x Abu Dhabi, UAEFriday 28 July 2017

Search starts for the UAE's first female mufti

Recruiting starts for the UAE's first woman mufti, or religious scholar.

DUBAI // Recruiting has started for the UAE's first woman mufti, or religious scholar. The move follows a landmark fatwa earlier this year by Dr Ahmed al Haddad, the grand mufti of Dubai sanctioning the training of female mufti. It is believed to be the first time that an Islamic state has sanctioned women for the role. "There is no justification not to have a female mufti, in the same way that we have a female judge," said Dr Ahmed al Haddad, who heads the emirate's fatwa house at the Islamic Affairs and Charitable Department.

He described the position of a female mufti as one "that provides great service to society as a whole". Dr al Haddad's earlier fatwa was significant because women serving in a religious advisory role in Muslim countries usually have a limited mandate restricting them to counselling other women on issues such as personal hygiene or managing relationships within the family. Dubai's fatwa offers women a unique opportunity to be fully sanctioned Islamic scholars in the public sphere, issuing decrees in all areas of jurisprudence. The fatwa cites a rich but forgotten tradition in female scholarship that existed throughout Islam's history.

There are numerous references to female Islamic scholars and thinkers in Islamic history. In the six-page opinion issued in February, Dr al Haddad said there was, "No barrier on the subject matters on which a woman can issue fatwas. "She can issue knowledgeable fatwas in all areas of jurisprudence without exception, and in matters of faith and ethics when she has the appropriate training." Dr al Haddad said the department was currently recruiting and training women for the role, which is reserved for nationals. Without giving a firm time limit, he said the appointment of a female mufti in Dubai would be made using a "competitive process based on merit".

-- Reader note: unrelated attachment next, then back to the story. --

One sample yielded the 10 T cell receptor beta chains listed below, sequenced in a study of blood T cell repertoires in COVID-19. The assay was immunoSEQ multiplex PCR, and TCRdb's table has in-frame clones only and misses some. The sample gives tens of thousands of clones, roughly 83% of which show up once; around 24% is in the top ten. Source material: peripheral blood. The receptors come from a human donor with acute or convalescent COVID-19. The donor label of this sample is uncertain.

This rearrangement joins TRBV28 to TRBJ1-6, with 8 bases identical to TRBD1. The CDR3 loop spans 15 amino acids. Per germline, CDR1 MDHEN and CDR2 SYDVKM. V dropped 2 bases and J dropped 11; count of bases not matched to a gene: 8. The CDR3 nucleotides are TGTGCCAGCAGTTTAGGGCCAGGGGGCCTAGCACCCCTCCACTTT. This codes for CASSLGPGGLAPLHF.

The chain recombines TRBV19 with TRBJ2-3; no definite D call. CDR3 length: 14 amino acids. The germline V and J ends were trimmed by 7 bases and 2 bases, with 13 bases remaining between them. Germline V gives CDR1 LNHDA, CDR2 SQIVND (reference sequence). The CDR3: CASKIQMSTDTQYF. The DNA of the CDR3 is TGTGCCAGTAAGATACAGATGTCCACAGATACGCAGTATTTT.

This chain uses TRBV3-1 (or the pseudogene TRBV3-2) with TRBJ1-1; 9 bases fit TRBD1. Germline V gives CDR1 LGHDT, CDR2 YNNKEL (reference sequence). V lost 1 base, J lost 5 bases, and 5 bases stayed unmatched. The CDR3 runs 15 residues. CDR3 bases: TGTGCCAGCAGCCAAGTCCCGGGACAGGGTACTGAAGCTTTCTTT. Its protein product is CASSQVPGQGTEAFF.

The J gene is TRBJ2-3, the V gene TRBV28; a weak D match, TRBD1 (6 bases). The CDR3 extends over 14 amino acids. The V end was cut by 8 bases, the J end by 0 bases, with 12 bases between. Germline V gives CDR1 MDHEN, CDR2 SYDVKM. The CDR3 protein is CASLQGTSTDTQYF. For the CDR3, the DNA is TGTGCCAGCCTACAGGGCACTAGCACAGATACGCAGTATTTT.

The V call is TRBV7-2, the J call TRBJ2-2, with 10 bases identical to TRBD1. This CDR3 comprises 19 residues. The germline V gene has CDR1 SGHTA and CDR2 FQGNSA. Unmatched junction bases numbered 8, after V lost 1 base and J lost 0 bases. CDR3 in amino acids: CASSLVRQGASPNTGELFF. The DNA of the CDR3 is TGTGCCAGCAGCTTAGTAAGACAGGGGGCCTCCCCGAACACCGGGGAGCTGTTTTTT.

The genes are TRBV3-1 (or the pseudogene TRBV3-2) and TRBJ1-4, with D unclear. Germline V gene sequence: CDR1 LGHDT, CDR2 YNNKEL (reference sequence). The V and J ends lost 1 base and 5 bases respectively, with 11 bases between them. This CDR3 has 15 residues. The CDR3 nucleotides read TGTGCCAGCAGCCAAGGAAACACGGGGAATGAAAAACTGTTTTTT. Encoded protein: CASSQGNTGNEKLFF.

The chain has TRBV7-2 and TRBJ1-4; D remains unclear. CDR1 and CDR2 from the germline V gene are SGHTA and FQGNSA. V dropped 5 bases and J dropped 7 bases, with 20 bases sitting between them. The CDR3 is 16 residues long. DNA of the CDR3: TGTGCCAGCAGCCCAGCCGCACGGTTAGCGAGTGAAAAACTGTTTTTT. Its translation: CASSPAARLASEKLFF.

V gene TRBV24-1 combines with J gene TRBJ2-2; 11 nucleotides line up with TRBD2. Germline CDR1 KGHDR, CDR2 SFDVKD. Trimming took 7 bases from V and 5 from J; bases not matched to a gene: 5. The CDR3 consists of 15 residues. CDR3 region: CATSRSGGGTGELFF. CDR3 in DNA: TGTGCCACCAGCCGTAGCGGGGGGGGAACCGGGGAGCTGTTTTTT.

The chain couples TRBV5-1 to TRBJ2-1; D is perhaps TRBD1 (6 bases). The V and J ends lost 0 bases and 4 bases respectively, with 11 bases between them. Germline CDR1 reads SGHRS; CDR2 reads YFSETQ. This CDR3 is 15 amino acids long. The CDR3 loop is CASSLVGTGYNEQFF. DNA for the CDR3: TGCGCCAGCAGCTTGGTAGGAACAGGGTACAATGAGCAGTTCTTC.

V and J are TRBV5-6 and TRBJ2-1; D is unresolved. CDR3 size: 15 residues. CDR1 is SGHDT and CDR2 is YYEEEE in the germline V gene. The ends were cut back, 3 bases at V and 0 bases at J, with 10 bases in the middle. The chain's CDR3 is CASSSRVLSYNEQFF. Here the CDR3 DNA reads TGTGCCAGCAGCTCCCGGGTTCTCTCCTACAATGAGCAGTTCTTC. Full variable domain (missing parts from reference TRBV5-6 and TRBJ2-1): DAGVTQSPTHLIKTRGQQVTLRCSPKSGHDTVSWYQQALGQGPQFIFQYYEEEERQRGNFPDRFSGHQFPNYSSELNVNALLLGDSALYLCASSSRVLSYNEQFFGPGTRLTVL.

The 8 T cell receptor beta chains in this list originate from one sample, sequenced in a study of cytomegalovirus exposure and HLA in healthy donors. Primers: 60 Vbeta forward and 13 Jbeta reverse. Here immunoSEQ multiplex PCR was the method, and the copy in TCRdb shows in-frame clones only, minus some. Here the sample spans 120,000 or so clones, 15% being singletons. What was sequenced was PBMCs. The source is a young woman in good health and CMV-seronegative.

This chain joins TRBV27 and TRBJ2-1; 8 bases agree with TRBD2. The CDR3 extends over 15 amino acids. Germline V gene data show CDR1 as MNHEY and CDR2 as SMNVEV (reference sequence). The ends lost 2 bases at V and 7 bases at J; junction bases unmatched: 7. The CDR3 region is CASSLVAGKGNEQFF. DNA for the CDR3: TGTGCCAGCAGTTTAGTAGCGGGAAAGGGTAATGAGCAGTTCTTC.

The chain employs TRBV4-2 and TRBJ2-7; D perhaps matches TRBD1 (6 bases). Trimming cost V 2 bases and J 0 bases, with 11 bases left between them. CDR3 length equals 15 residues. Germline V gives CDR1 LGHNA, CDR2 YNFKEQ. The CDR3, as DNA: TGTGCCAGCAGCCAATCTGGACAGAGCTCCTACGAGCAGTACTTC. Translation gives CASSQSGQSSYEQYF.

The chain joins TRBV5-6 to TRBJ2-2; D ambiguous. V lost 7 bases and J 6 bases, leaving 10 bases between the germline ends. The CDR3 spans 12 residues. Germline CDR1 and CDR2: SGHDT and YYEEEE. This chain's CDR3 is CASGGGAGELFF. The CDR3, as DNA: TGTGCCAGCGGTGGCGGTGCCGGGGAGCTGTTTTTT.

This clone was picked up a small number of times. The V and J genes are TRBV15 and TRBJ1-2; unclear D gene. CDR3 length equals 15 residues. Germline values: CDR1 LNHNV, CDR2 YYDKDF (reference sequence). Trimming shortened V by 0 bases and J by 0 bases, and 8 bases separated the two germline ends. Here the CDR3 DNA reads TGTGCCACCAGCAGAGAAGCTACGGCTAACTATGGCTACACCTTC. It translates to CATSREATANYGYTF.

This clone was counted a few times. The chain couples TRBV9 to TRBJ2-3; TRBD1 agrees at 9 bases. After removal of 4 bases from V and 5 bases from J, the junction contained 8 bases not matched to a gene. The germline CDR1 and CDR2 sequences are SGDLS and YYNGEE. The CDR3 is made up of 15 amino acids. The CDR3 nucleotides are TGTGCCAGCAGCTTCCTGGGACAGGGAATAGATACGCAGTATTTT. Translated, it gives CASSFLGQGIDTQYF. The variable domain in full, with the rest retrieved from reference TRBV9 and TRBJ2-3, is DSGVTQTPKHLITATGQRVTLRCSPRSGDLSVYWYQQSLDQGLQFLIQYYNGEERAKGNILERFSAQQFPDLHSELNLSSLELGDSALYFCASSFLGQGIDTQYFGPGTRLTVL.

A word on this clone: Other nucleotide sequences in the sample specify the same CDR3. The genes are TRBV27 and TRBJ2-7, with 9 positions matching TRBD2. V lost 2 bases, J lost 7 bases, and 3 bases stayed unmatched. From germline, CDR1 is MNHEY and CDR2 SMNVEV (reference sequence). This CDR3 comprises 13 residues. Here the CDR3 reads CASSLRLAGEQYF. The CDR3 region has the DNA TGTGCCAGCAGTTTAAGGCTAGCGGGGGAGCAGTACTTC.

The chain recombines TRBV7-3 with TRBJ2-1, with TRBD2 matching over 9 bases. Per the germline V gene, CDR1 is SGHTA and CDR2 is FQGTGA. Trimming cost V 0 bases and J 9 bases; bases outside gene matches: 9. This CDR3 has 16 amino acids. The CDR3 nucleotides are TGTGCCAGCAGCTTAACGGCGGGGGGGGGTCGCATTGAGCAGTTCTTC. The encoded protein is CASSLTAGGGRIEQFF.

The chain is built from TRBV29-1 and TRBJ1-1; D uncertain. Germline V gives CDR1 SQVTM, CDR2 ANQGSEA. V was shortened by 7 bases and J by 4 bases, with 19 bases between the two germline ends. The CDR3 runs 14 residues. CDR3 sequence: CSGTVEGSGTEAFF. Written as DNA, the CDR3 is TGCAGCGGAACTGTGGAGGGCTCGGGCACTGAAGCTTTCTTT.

The UAE appointed its first female judge in January of last year, and its first Emirati female judge two months later. The title of mufti can be used loosely to describe anyone from a basic adviser on religious matters to a grand mufti. There are many female religious advisers who now work with the department and the Abu Dhabi-based General Authority for Islamic Affairs and Endowments, but they focus on women only.

Seeking guidance from a mufti is similar to asking a lawyer for legal advice on a particular issue. The fatwa is usually not legally binding, and Muslims can choose to follow it or not. But fatwas issued by the state's grand mufti can be incorporated into the country's legal code. In support of his fatwa, Dr al Haddad said women had been involved in drafting the moral code for Islamic society since the time of the Prophet.

"Women used to issue fatwas just like their male counterparts," he said. "Yet in our lifetime today, which is called the age of science and civilisation and learning, we suffer greatly from a lack of female Islamic scholars and religious role models for women."
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